Staging a Book: Juniper Bespoke

A list of parts, props and inspirations. We peer inside Emily Juniper's studio to discover the wonderful world of bookbinding.

By: Phyllida Bluemel,   2 minutes

The windows of Juniper Bespoke bookbinders on Falmouth’s high street teem with tiny stories. A pin-high couple embrace next to a print roller, a book of Russian typeforms converse in Cyrillic script with a ceramic dog. And rolls of marbled paper and woven cloth lie in wait, for more stories to come.

Emily Juniper, bookbinder and artist, comes from a theatrical background. It shows. Each of her books is a little world. A performance. “My favourite part of a theatre is back stage,” she says, “looking up at the flies with ropes, pieces of scenery hanging down, painted and repainted a thousand times, ready to create whole worlds.”

“With paper I get that same sense of potential,” she says, “when I look at reams, or thumb my way through a sample book, or purr over a vintage paperback with impossible-to-recreate pulpy, yellowing texture.”

Stocked with inspirations, Emily’s studio holds the promise of projects to come. So ahead of this month’s bookbinding workshop on the 21 March (a few spots left if you’re interested) we snuck into the magpie’s nest for a backstage tour.

Here are some of the things we found, and the tales behind them…

“This thread is from my grandmother’s sewing box, I only use it for special commissions. Linen thread like this is one of the nicest things to sew a book with.”

“I’m obsessed with type specimen books. They’re beautiful, and now kind of useless, objects. Most type foundries don’t exist anymore, you can’t just pick a type and order it. But there’s something exquisite about the letterforms laid out like that. As an adult you don’t often get to look at the alphabet just as a beautiful thing. As a kid you get to do it all the time.”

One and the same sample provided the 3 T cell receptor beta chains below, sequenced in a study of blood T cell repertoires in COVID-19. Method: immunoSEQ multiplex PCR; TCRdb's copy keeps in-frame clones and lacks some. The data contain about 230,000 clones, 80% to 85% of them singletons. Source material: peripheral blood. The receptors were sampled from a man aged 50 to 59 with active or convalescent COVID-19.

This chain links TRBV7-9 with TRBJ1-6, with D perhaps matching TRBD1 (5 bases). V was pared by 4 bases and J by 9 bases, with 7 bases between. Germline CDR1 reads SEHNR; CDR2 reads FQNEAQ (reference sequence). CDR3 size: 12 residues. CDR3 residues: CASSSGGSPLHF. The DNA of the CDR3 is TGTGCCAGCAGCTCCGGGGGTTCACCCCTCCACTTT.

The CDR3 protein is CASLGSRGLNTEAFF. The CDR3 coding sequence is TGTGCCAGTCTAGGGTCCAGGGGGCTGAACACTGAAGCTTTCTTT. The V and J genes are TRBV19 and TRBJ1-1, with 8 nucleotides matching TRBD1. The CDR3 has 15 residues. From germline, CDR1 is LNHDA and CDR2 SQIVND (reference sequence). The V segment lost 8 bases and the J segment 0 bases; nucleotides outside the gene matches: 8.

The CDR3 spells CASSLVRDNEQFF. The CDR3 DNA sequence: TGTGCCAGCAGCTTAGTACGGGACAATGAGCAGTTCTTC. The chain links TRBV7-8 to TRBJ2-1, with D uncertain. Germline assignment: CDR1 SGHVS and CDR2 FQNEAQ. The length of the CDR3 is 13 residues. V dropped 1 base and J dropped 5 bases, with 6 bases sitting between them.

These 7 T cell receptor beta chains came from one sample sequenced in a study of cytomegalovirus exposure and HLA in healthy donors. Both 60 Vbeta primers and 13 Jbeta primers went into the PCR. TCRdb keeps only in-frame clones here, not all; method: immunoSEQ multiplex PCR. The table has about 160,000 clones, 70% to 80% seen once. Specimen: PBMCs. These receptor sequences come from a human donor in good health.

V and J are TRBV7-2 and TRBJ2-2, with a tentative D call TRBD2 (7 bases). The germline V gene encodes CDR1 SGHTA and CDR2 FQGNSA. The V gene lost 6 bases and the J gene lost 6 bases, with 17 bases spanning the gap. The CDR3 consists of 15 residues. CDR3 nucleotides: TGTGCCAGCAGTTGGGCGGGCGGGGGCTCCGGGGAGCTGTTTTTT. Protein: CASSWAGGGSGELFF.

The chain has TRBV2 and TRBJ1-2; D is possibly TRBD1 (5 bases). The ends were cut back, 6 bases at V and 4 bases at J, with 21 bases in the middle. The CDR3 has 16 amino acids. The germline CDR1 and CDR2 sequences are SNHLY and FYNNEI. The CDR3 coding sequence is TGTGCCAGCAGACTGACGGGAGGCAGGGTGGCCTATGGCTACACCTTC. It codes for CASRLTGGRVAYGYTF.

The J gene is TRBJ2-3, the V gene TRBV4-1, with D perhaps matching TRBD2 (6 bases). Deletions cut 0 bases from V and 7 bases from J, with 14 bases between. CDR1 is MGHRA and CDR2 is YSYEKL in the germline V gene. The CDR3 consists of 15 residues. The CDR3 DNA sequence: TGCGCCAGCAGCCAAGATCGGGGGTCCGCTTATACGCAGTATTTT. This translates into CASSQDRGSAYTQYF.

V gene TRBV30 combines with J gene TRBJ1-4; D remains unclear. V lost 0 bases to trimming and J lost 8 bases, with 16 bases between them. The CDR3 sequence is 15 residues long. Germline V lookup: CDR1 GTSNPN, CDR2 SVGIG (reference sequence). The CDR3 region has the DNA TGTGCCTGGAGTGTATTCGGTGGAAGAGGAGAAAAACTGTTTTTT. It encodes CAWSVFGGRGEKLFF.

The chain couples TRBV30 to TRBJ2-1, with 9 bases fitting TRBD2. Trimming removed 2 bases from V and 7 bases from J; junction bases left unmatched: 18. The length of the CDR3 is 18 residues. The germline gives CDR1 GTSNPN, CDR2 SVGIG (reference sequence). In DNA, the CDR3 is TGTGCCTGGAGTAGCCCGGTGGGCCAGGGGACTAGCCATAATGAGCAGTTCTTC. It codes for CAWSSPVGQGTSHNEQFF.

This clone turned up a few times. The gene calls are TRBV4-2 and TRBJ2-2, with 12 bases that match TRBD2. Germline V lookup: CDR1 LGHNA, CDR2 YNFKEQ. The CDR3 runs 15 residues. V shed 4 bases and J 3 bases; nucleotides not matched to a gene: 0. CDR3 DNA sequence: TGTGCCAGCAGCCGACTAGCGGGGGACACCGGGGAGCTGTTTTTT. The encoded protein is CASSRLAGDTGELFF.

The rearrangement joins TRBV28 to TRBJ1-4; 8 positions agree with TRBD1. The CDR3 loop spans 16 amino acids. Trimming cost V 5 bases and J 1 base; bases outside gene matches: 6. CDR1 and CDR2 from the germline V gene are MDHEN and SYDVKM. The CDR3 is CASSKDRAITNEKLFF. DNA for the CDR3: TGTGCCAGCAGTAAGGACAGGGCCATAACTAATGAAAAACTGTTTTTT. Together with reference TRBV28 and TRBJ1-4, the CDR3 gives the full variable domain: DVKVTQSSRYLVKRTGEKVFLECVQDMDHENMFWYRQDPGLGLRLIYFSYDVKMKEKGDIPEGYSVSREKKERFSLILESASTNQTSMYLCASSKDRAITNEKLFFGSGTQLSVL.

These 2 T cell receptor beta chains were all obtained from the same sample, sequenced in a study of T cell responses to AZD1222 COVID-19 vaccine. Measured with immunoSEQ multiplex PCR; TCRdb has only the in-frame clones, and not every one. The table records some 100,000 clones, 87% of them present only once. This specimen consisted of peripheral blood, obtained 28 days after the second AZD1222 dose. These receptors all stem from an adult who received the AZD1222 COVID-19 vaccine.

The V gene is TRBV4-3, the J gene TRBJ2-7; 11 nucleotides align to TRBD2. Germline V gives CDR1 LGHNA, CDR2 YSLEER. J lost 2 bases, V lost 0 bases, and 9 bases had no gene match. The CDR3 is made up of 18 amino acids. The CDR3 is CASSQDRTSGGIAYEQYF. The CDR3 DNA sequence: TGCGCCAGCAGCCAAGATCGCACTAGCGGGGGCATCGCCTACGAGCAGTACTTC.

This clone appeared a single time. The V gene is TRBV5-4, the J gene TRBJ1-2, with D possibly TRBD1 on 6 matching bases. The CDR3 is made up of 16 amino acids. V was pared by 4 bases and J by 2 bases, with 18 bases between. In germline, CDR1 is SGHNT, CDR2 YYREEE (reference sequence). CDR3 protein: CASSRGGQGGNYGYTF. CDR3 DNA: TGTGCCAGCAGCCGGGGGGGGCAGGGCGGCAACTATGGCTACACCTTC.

“I love old books on bookbinding.  Unlike the ones you get now, they’re mostly written by engineers, and give you really clear information. This one has brilliant annotations from the succession of bookbinders who owned it before I did.”

“I’ve been collecting type for a while, and before long people just started giving it to me. They could see I was doing something with it. I don’t know where this little swimmer came from.”

“Oh look, there’s a tiny little ladybird inside here! It’s probably got terrible lead poisoning.”

“This woodblock arrived at my door one morning. I don’t know who it’s from, it was just there. I came in, and it had been posted like that, not wrapped up, not anything. These things happen quite a lot. It’s like people see whatever it is that I’m doing, and I don’t even know what it is, but they see it and want to be a part of it.”

Seduced, like us, by her studio’s ephemera? Come along to Emily’s workshop to perfect some papery stagecraft of your own.


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